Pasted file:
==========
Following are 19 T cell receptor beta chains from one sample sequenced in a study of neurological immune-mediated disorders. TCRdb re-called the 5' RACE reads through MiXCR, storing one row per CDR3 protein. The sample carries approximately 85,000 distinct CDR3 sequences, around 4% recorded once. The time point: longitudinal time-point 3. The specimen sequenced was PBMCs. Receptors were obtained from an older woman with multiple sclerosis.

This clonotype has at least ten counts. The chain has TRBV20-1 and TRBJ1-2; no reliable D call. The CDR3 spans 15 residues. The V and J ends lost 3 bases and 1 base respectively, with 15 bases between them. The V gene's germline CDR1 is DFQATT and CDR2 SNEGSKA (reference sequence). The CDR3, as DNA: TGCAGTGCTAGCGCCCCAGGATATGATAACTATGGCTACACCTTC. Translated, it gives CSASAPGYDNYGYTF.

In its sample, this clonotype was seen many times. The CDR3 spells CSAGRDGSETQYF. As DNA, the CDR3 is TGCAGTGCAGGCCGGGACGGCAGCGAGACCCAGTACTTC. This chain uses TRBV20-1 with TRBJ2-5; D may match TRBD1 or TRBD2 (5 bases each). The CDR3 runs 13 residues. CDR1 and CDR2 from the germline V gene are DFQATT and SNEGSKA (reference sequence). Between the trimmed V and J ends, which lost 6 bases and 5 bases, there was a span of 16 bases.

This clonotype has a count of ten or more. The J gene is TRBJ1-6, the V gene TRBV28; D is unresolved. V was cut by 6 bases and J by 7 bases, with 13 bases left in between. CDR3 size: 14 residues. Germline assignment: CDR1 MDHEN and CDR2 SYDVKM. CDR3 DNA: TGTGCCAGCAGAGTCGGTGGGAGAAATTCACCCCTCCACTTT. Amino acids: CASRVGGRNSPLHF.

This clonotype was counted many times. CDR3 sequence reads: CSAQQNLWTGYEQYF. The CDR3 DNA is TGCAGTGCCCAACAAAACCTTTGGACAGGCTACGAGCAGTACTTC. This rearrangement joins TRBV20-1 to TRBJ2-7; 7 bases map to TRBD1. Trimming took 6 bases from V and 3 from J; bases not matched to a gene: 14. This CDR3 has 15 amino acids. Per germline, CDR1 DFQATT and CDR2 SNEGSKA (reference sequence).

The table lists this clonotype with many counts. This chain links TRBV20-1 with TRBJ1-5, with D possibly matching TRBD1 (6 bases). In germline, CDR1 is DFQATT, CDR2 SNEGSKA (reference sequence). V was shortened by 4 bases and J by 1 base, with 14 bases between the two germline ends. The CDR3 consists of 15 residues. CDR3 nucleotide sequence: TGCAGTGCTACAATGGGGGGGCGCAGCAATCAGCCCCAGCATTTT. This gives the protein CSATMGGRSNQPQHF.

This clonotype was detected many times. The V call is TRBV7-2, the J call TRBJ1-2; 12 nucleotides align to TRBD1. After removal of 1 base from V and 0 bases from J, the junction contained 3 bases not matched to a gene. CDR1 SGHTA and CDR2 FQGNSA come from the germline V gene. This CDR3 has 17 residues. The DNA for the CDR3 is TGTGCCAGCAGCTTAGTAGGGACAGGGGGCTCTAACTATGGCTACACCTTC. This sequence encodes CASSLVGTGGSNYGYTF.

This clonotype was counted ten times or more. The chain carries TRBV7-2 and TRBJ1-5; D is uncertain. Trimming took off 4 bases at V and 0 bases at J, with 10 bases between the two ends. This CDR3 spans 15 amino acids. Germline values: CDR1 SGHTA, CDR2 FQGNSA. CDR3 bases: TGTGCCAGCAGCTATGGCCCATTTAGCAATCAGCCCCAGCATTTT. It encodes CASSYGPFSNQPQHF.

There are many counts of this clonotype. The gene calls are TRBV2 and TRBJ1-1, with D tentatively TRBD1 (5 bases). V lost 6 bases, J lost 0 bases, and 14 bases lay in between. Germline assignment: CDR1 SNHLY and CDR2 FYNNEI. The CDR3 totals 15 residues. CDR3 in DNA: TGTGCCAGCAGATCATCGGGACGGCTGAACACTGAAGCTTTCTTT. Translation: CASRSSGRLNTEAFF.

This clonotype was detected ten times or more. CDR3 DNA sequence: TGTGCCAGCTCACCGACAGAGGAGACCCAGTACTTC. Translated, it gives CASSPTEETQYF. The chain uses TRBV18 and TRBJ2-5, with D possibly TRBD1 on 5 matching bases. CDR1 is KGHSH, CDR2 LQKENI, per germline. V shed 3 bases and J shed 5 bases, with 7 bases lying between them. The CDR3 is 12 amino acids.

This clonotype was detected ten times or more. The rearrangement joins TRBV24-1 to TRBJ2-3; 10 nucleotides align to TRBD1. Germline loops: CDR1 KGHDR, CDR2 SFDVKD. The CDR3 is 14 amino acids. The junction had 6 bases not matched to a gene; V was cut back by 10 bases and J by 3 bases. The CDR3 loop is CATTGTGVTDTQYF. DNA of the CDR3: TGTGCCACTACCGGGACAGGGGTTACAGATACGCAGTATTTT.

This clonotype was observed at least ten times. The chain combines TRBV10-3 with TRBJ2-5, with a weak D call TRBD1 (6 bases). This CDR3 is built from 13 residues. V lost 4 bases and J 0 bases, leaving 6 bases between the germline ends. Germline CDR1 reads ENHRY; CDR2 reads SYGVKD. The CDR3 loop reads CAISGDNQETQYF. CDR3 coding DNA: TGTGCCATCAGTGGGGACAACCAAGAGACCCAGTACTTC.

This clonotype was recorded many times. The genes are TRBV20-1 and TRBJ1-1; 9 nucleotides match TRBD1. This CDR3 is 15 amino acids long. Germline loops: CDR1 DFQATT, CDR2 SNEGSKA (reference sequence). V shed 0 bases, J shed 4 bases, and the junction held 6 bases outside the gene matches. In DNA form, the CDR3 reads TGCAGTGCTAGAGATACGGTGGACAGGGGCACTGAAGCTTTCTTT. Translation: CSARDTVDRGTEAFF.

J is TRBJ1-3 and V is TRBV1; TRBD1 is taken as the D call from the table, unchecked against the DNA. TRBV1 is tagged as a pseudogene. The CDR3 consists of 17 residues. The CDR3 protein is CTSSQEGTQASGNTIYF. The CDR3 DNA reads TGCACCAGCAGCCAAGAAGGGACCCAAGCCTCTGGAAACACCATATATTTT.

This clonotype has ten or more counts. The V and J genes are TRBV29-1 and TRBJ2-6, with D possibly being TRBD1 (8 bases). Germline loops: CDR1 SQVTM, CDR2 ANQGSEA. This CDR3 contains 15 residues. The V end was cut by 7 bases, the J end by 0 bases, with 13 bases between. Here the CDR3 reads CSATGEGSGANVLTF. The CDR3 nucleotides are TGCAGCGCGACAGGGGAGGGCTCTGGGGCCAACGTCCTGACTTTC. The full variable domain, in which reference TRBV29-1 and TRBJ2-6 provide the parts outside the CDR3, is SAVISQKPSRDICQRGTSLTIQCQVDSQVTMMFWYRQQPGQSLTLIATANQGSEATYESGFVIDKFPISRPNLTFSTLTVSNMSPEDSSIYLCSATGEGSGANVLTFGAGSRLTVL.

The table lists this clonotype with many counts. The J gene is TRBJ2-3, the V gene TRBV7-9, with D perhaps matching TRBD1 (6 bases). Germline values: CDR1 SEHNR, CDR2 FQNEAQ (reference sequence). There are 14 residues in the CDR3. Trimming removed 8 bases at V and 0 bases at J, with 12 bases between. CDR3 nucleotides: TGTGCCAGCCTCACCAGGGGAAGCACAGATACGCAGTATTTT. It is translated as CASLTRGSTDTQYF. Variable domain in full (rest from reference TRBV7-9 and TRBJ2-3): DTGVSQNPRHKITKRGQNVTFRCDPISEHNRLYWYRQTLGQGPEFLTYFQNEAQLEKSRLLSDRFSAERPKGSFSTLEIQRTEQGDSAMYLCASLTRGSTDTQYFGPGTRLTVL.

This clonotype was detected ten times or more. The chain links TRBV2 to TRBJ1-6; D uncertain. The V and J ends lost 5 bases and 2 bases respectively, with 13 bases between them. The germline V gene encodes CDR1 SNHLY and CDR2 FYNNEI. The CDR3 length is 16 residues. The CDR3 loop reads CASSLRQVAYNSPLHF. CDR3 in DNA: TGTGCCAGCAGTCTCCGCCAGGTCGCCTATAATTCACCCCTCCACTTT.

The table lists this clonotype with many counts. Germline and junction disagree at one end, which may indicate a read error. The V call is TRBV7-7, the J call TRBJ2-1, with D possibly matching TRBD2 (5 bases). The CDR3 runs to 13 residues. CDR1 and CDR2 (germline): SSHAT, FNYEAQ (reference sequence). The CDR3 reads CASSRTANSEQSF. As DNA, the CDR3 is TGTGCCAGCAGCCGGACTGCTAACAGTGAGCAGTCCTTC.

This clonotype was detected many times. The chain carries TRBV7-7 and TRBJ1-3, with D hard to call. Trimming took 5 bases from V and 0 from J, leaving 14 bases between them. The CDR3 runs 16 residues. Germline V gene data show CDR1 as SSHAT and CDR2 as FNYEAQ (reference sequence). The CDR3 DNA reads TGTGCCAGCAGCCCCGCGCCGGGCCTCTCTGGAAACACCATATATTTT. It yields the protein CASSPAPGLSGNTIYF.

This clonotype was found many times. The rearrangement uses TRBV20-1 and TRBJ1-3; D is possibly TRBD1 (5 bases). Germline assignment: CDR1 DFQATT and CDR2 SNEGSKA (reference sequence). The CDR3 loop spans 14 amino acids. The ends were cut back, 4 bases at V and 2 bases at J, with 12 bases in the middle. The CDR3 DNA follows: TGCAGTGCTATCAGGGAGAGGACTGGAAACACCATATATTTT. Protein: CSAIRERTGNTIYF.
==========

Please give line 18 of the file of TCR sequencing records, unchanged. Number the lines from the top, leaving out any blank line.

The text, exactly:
The table lists this clonotype with many counts. Germline and junction disagree at one end, which may indicate a read error. The V call is TRBV7-7, the J call TRBJ2-1, with D possibly matching TRBD2 (5 bases). The CDR3 runs to 13 residues. CDR1 and CDR2 (germline): SSHAT, FNYEAQ (reference sequence). The CDR3 reads CASSRTANSEQSF. As DNA, the CDR3 is TGTGCCAGCAGCCGGACTGCTAACAGTGAGCAGTCCTTC.